Havana: Just three days after the death of Fidel Castro, the first scheduled commercial flight from the US to Havana in more than 50 years has landed to the applause of passengers and a water-spraying salute from firetrucks.
But the wheels didn't even hit the ground before the warming ties initiated by President Barack Obama were thrown into doubt by President-elect Donald Trump, who has tweeted that he might "terminate" the detente.
The travel industry, among others, hopes otherwise.
Passengers from Miami, wearing straw hats provided by American Airlines with the word "Cuba" on the back, were greeted with welcome signs in various languages, but no music.
They arrived during an official mourning period, as Cubans packed Havana's Plaza of the Revolution to join an homage to Castro, and a state-sanctioned live music ban hushed the capital's usually festive nightlife.
The landing "was very emotional for me," said Jonathan Gonzalez, 31, a Cuban-American born in Miami who said it was his third time visiting the island.
For decades, people thought it would take the death of Castro to open up travel to Cuba.
In reality, restrictions on travel from the US had already eased since Obama lifted some rules last year by executive order.
Several airlines began routes to other Cuban cities earlier this year. Later yesterday, a JetBlue flight arrived in Havana from New York.
Carnival Corporation launched its first cruise to the island this year, and Starwood Hotels became the first US hotel brand to operate on the island.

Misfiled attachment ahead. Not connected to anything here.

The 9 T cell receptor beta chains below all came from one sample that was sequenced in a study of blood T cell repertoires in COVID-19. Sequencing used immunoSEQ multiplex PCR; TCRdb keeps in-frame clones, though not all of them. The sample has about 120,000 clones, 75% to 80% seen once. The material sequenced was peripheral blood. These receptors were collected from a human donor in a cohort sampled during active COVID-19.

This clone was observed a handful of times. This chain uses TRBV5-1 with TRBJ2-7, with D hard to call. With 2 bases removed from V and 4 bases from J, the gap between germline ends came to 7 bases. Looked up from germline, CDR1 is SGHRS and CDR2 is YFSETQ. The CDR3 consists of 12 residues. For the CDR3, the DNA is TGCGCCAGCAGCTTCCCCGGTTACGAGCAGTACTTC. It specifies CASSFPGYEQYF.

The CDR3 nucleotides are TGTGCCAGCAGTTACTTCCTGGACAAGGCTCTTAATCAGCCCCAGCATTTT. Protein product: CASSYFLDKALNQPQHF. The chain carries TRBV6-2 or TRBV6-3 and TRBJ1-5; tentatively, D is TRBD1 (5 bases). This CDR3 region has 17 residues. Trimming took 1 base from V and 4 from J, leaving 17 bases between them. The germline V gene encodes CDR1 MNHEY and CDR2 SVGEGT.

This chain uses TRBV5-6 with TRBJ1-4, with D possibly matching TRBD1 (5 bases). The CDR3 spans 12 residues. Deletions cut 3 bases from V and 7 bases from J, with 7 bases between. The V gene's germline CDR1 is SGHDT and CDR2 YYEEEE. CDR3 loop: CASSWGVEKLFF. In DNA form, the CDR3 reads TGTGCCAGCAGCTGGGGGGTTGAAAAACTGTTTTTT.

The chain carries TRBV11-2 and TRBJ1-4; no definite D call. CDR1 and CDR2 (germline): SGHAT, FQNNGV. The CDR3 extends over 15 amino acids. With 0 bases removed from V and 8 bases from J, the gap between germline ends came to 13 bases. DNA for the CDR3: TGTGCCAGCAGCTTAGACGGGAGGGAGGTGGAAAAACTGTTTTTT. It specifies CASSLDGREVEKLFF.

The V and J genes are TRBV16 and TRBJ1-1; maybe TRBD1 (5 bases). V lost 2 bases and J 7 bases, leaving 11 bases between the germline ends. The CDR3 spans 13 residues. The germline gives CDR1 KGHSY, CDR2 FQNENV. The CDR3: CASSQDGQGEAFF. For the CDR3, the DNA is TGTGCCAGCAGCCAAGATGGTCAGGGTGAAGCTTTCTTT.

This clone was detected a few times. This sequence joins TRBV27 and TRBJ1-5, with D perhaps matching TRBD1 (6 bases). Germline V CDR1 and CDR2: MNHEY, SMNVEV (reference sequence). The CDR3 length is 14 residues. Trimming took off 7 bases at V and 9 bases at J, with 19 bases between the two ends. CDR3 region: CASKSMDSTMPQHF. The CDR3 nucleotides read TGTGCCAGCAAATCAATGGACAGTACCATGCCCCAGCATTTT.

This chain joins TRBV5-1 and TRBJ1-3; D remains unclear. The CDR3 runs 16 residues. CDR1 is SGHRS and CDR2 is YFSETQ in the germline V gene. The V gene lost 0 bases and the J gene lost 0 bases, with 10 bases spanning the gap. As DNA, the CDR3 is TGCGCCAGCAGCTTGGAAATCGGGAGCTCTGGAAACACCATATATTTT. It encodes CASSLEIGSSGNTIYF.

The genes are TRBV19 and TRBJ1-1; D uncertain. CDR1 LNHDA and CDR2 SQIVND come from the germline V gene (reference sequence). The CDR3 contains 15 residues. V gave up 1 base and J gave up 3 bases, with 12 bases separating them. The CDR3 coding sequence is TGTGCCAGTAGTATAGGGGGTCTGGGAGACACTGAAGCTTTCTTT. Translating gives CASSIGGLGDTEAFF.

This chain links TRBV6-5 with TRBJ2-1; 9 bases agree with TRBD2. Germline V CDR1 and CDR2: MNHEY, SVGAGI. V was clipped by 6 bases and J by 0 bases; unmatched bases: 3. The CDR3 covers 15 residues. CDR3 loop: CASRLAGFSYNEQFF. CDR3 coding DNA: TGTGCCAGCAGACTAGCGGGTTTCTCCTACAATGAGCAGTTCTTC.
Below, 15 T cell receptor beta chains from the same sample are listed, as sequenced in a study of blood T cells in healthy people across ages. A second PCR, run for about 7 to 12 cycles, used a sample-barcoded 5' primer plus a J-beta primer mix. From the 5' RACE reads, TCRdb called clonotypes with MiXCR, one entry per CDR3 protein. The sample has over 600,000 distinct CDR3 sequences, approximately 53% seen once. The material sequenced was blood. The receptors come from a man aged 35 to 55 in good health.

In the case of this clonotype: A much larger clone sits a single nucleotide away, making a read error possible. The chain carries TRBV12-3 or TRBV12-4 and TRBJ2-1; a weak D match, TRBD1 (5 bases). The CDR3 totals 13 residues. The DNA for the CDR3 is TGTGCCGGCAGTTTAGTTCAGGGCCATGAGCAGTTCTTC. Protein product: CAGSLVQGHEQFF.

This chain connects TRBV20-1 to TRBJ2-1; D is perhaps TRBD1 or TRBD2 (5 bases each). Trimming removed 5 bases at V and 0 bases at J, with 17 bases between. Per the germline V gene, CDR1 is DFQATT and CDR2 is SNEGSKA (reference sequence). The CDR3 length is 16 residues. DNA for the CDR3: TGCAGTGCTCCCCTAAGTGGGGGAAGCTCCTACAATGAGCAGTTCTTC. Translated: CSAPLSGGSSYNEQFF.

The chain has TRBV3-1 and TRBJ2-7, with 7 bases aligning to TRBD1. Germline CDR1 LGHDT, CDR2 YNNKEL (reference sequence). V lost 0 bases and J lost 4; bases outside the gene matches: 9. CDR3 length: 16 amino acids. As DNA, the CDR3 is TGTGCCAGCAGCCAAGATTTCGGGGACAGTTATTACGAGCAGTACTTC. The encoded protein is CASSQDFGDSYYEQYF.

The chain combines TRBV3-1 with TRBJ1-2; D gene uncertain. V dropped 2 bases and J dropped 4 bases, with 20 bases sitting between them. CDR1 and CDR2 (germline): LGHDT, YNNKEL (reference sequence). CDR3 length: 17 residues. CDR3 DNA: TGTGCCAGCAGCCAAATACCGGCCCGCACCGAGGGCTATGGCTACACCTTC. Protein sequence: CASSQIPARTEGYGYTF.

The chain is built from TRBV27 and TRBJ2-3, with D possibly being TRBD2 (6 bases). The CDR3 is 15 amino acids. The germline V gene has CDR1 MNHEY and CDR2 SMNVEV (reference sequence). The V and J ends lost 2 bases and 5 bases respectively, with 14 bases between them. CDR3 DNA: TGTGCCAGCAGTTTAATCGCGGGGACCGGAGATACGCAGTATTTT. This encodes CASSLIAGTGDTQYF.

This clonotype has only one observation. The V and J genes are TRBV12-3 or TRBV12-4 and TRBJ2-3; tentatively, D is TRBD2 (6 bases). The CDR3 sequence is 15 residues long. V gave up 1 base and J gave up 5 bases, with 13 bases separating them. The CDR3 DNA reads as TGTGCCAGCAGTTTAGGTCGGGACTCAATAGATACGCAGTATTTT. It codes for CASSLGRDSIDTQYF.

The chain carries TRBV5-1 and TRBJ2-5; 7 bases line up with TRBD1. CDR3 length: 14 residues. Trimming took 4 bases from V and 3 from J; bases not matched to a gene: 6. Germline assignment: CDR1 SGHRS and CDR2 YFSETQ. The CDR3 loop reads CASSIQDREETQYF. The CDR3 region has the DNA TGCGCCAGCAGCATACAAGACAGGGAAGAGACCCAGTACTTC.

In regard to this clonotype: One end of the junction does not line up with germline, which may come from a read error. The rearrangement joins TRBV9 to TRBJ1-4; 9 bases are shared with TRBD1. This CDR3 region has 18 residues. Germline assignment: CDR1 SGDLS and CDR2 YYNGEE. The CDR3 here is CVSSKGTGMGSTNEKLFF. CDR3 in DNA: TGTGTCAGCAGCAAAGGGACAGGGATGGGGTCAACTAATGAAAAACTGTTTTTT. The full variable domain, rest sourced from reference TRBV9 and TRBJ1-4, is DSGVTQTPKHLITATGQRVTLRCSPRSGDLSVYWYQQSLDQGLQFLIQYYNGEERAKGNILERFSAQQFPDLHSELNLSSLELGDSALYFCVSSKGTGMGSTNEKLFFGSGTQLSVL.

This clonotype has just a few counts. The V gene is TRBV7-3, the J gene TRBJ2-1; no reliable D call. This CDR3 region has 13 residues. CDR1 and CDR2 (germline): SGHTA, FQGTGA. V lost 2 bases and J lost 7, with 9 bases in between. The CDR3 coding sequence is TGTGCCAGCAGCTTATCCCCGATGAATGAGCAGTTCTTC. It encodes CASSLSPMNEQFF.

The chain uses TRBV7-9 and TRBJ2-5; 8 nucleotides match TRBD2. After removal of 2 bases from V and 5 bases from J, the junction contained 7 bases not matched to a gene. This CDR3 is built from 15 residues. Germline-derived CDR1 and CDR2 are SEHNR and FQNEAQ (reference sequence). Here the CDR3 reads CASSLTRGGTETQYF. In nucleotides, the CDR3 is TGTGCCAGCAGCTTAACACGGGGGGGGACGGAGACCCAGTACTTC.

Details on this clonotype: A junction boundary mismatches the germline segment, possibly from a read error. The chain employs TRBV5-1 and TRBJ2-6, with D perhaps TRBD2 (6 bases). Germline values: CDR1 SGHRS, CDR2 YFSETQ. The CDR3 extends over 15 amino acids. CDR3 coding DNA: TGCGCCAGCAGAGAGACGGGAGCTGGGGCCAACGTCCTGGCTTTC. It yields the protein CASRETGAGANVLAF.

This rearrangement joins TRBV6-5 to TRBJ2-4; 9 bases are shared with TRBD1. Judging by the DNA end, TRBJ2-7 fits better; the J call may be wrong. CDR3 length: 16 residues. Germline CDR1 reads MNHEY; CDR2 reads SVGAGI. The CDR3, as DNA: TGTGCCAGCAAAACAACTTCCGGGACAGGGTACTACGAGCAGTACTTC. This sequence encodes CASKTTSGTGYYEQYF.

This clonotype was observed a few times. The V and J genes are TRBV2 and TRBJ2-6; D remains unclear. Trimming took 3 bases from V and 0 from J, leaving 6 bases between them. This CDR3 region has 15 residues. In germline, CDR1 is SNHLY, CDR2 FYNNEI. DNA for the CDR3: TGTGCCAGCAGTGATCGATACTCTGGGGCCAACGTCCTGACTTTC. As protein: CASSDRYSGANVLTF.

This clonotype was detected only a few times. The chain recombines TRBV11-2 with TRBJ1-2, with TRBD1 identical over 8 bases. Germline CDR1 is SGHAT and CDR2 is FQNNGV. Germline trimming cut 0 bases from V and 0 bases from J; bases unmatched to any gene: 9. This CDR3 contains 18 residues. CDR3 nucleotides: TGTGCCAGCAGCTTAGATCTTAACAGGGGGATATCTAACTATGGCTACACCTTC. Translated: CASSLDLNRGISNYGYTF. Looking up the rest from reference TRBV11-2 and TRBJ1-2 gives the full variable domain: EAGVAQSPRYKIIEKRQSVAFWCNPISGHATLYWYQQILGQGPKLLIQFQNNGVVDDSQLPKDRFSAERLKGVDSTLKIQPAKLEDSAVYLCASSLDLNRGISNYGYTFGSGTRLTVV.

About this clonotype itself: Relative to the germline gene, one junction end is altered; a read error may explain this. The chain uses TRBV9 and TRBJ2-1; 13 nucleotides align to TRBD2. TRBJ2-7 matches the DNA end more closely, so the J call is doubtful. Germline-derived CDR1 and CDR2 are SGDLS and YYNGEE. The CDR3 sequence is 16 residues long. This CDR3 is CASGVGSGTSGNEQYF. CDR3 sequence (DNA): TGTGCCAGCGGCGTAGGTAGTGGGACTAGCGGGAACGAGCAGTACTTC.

Despite the relaxing of travel restrictions, going to Cuba isn't exactly like hopping a flight to another Caribbean destination. Pure tourism remains illegal under US regulations that allow 12 categories of travel to Cuba.
They include religious and sports activities, and educational travel promoting "people-to-people" contact, which is the clause most United States citizens travel under.
For Americans without family ties to Cuba, the most popular form of travel had been on tightly focused educational trips organised in conjunction with the Cuban government.
The Obama administration lifted that group requirement in March, leaving Americans free to travel to Cuba as long as they can credibly describe their trips as educational.
What happens after Trump's inauguration in January is murkier.
"If Cuba is unwilling to make a better deal for the Cuban people, the Cuban/American people and the US as a whole, I will terminate deal," Trump tweeted yesterday.
Some in the travel industry remain hopeful that Washington will keep its Cuba policies intact and that Havana won't react by shutting off travel.